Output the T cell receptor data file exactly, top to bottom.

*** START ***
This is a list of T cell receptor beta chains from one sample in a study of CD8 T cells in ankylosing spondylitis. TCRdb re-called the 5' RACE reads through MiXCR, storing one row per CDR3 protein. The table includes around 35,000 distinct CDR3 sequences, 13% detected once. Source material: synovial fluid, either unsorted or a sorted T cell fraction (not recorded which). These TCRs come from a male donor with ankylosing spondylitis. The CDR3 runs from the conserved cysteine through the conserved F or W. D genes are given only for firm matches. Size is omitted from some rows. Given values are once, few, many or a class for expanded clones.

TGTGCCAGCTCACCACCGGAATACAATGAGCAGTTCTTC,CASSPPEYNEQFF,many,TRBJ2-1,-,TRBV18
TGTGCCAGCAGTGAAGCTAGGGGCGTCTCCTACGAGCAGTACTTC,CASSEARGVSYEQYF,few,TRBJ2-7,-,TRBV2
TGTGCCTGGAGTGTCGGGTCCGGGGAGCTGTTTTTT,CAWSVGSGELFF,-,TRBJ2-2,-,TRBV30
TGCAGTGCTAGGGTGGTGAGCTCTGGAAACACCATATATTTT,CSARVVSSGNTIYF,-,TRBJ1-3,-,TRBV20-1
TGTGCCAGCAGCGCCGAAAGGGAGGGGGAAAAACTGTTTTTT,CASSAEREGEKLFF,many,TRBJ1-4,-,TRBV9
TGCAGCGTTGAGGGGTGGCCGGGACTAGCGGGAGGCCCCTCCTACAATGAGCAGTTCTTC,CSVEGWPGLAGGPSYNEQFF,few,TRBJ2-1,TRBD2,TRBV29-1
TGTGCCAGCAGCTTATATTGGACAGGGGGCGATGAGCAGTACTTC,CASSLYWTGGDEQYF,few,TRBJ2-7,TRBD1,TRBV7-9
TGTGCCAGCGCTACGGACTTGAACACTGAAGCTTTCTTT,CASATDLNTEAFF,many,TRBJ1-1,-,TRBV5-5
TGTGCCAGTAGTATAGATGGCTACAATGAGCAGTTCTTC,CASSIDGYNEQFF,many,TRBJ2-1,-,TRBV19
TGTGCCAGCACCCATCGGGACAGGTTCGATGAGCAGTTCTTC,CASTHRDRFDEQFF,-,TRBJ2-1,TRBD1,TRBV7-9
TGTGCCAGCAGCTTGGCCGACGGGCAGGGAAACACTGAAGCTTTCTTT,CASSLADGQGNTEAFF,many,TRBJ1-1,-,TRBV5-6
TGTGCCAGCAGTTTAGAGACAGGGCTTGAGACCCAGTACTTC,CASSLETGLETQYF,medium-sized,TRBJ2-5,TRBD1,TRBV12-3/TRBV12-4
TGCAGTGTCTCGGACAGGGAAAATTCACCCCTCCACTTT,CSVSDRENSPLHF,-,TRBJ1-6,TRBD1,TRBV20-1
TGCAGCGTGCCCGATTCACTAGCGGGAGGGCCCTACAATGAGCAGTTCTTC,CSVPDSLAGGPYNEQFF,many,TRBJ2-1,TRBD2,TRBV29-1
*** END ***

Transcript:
This is a list of T cell receptor beta chains from one sample in a study of CD8 T cells in ankylosing spondylitis. TCRdb re-called the 5' RACE reads through MiXCR, storing one row per CDR3 protein. The table includes around 35,000 distinct CDR3 sequences, 13% detected once. Source material: synovial fluid, either unsorted or a sorted T cell fraction (not recorded which). These TCRs come from a male donor with ankylosing spondylitis. The CDR3 runs from the conserved cysteine through the conserved F or W. D genes are given only for firm matches. Size is omitted from some rows. Given values are once, few, many or a class for expanded clones.

TGTGCCAGCTCACCACCGGAATACAATGAGCAGTTCTTC,CASSPPEYNEQFF,many,TRBJ2-1,-,TRBV18
TGTGCCAGCAGTGAAGCTAGGGGCGTCTCCTACGAGCAGTACTTC,CASSEARGVSYEQYF,few,TRBJ2-7,-,TRBV2
TGTGCCTGGAGTGTCGGGTCCGGGGAGCTGTTTTTT,CAWSVGSGELFF,-,TRBJ2-2,-,TRBV30
TGCAGTGCTAGGGTGGTGAGCTCTGGAAACACCATATATTTT,CSARVVSSGNTIYF,-,TRBJ1-3,-,TRBV20-1
TGTGCCAGCAGCGCCGAAAGGGAGGGGGAAAAACTGTTTTTT,CASSAEREGEKLFF,many,TRBJ1-4,-,TRBV9
TGCAGCGTTGAGGGGTGGCCGGGACTAGCGGGAGGCCCCTCCTACAATGAGCAGTTCTTC,CSVEGWPGLAGGPSYNEQFF,few,TRBJ2-1,TRBD2,TRBV29-1
TGTGCCAGCAGCTTATATTGGACAGGGGGCGATGAGCAGTACTTC,CASSLYWTGGDEQYF,few,TRBJ2-7,TRBD1,TRBV7-9
TGTGCCAGCGCTACGGACTTGAACACTGAAGCTTTCTTT,CASATDLNTEAFF,many,TRBJ1-1,-,TRBV5-5
TGTGCCAGTAGTATAGATGGCTACAATGAGCAGTTCTTC,CASSIDGYNEQFF,many,TRBJ2-1,-,TRBV19
TGTGCCAGCACCCATCGGGACAGGTTCGATGAGCAGTTCTTC,CASTHRDRFDEQFF,-,TRBJ2-1,TRBD1,TRBV7-9
TGTGCCAGCAGCTTGGCCGACGGGCAGGGAAACACTGAAGCTTTCTTT,CASSLADGQGNTEAFF,many,TRBJ1-1,-,TRBV5-6
TGTGCCAGCAGTTTAGAGACAGGGCTTGAGACCCAGTACTTC,CASSLETGLETQYF,medium-sized,TRBJ2-5,TRBD1,TRBV12-3/TRBV12-4
TGCAGTGTCTCGGACAGGGAAAATTCACCCCTCCACTTT,CSVSDRENSPLHF,-,TRBJ1-6,TRBD1,TRBV20-1
TGCAGCGTGCCCGATTCACTAGCGGGAGGGCCCTACAATGAGCAGTTCTTC,CSVPDSLAGGPYNEQFF,many,TRBJ2-1,TRBD2,TRBV29-1